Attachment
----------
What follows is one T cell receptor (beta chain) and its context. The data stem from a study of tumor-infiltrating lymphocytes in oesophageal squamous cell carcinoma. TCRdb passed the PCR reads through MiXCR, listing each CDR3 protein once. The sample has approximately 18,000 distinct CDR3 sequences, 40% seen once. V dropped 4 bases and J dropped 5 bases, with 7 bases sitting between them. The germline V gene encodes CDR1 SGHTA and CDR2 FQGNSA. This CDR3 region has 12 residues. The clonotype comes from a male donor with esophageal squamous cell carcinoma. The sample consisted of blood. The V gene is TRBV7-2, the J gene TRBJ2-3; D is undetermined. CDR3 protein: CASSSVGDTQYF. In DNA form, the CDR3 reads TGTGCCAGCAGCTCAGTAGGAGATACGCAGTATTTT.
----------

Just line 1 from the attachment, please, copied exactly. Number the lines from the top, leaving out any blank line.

What follows is one T cell receptor (beta chain) and its context. The data stem from a study of tumor-infiltrating lymphocytes in oesophageal squamous cell carcinoma. TCRdb passed the PCR reads through MiXCR, listing each CDR3 protein once. The sample has approximately 18,000 distinct CDR3 sequences, 40% seen once. V dropped 4 bases and J dropped 5 bases, with 7 bases sitting between them. The germline V gene encodes CDR1 SGHTA and CDR2 FQGNSA. This CDR3 region has 12 residues. The clonotype comes from a male donor with esophageal squamous cell carcinoma. The sample consisted of blood. The V gene is TRBV7-2, the J gene TRBJ2-3; D is undetermined. CDR3 protein: CASSSVGDTQYF. In DNA form, the CDR3 reads TGTGCCAGCAGCTCAGTAGGAGATACGCAGTATTTT.